2. Introducing the Adaptation Challenge into a Urban Compensating Differentials Model
3. The Lucas Critique Predicts that Reduced Form Forecasts Overstate the Cost of Climate Change
4. Extending the Residential Locational Choice Model to Incorporate Lifecycle Dynamics and Expectations and Learning
5. Endogenous Depreciation of Place Based Assets
6. Spatial versus One Sector Capital Stock Models
7. The Incidence of Place Based Productivity Shocks
8. Improvements in Forecasting City Specific Future Challenges
9. Endogenous Innovation and Demand Fueled by Richer Urbanites Seeking Solutions
10. Local Government Official Incentives to Invest in Adaptation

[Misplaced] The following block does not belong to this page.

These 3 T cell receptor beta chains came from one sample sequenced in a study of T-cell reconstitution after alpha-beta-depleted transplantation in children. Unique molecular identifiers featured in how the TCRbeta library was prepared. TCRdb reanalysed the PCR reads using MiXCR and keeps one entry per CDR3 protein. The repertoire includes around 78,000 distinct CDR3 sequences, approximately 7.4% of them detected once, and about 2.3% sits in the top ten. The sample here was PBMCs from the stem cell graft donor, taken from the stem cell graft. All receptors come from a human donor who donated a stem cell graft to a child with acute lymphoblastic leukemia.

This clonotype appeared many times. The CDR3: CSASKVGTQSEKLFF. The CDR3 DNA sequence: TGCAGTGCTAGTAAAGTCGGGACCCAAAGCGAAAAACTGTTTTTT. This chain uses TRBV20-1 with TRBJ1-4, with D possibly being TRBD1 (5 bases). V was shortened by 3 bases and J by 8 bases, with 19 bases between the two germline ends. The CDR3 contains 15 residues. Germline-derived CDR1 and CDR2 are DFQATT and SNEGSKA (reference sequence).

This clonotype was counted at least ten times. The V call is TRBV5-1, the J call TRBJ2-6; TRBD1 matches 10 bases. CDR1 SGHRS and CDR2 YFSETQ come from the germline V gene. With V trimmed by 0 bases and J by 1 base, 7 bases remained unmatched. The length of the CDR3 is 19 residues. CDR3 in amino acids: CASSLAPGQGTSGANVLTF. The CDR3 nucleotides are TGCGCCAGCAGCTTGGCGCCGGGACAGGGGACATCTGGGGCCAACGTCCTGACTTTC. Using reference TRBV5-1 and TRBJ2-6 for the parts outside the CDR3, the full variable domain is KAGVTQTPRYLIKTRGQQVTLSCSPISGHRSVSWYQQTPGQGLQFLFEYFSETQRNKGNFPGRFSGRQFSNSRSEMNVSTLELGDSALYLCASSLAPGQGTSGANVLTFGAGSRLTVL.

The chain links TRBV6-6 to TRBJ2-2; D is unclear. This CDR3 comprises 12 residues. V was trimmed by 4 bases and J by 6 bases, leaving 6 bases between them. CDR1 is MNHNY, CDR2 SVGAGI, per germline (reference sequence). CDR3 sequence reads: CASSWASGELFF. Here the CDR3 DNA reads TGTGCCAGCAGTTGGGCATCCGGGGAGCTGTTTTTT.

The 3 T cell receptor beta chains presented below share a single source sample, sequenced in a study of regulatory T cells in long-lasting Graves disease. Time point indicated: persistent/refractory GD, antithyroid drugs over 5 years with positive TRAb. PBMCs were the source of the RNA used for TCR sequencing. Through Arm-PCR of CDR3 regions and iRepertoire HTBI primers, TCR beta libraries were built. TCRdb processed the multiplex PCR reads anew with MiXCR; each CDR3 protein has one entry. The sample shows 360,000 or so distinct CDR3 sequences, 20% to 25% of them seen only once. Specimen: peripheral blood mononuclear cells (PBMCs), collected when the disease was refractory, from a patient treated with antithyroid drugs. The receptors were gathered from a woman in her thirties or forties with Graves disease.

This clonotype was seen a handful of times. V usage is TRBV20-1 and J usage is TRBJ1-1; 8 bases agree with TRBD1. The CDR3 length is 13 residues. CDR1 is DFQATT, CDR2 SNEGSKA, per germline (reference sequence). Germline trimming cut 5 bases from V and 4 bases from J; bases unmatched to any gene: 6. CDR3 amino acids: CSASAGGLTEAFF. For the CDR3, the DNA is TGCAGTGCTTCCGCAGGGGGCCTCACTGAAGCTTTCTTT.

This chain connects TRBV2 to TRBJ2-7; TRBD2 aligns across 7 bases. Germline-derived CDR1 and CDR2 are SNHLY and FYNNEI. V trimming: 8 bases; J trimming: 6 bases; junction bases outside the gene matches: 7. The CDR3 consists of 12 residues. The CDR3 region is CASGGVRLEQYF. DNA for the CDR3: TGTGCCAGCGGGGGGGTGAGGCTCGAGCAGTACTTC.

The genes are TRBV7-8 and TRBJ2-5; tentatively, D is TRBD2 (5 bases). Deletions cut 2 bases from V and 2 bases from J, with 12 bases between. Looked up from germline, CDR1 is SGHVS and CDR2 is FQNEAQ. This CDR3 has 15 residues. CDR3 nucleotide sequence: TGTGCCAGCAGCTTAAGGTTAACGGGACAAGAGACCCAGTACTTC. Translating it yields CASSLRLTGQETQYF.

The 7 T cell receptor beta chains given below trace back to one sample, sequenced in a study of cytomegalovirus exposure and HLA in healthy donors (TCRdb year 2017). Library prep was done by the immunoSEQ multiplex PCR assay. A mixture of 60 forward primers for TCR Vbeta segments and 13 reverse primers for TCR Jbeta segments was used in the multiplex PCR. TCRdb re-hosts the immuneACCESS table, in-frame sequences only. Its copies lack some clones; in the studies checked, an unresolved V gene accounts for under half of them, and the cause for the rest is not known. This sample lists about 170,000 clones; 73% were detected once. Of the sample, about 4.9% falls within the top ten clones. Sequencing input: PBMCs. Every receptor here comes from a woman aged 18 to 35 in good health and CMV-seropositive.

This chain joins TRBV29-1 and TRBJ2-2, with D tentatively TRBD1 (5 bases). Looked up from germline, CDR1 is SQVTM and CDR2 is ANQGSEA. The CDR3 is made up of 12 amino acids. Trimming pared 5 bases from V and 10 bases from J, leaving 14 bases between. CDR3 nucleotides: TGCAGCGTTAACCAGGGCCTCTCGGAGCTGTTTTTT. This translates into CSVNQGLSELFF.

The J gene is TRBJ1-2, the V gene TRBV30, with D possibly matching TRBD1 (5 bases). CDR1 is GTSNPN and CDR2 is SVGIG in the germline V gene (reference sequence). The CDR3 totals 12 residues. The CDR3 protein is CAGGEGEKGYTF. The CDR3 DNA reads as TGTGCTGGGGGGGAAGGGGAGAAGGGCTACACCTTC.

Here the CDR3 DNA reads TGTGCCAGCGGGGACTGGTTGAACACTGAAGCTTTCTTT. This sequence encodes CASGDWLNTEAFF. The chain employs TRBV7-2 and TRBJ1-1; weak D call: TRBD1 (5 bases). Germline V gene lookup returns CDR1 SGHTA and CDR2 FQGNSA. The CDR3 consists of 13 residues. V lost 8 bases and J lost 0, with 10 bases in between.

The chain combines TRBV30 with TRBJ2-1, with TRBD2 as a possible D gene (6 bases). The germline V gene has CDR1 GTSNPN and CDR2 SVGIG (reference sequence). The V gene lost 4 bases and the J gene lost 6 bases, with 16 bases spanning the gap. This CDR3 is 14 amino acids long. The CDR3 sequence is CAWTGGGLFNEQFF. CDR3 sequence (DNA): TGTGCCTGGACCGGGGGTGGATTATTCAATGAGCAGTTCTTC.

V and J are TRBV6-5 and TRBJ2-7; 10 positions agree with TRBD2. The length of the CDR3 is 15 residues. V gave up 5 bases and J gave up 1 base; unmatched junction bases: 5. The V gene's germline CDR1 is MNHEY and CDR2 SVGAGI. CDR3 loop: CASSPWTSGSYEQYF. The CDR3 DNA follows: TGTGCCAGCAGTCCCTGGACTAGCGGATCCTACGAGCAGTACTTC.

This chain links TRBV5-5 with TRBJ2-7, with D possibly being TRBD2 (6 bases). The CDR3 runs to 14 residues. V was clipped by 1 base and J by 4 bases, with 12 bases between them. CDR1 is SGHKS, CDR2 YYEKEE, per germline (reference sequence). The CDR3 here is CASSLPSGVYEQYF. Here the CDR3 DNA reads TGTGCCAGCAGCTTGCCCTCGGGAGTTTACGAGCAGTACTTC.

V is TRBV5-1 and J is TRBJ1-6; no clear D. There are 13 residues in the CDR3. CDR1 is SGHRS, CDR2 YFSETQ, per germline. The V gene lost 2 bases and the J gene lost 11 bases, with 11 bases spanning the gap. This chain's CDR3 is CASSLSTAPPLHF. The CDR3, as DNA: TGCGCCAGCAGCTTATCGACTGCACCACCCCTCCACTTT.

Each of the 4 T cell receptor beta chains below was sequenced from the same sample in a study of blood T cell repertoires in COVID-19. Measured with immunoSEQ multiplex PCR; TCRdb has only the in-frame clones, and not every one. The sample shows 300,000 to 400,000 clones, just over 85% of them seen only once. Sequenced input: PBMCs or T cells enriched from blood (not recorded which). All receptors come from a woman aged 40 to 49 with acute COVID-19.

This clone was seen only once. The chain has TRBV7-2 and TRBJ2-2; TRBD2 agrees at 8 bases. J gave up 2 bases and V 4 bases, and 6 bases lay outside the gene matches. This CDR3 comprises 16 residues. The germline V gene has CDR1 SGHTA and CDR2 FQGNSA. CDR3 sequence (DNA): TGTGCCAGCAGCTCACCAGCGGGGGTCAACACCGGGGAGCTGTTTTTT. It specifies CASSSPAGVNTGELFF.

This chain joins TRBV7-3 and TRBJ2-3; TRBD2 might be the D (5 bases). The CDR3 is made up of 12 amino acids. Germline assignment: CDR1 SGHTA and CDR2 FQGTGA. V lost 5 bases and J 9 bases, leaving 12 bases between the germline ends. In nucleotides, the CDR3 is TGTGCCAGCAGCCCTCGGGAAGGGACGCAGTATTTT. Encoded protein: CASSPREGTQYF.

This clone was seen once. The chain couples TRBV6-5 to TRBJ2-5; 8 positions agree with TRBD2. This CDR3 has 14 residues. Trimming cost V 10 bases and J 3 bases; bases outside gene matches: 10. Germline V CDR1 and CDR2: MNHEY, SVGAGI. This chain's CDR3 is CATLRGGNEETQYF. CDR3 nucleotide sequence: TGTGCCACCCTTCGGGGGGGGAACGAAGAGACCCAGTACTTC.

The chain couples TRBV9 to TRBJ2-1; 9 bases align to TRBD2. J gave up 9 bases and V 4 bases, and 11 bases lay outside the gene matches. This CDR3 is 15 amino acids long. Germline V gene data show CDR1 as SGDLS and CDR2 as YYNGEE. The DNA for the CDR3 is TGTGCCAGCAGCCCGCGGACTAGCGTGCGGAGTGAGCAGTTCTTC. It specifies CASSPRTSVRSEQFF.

11. Limits to the System of Cities Optimism
12. Conclusion: How Do We Protect the Urban Poor and How Do We Cope With Extreme Shocks?
In an urbanizing world economy featuring thousands of cities, households and firms have strong incentives to make locational investments and self protection choices to reduce their exposure to new climate change induced risks. This pursuit of self interest reduces the costs imposed by climate change. This paper develops a dynamic compensating differentials model to explore how the "menu" offered by a system of cities insures us against emerging risks. Insights from urban economics offer a series of testable hypotheses concerning the economic incidence of spatially tied climate change risk.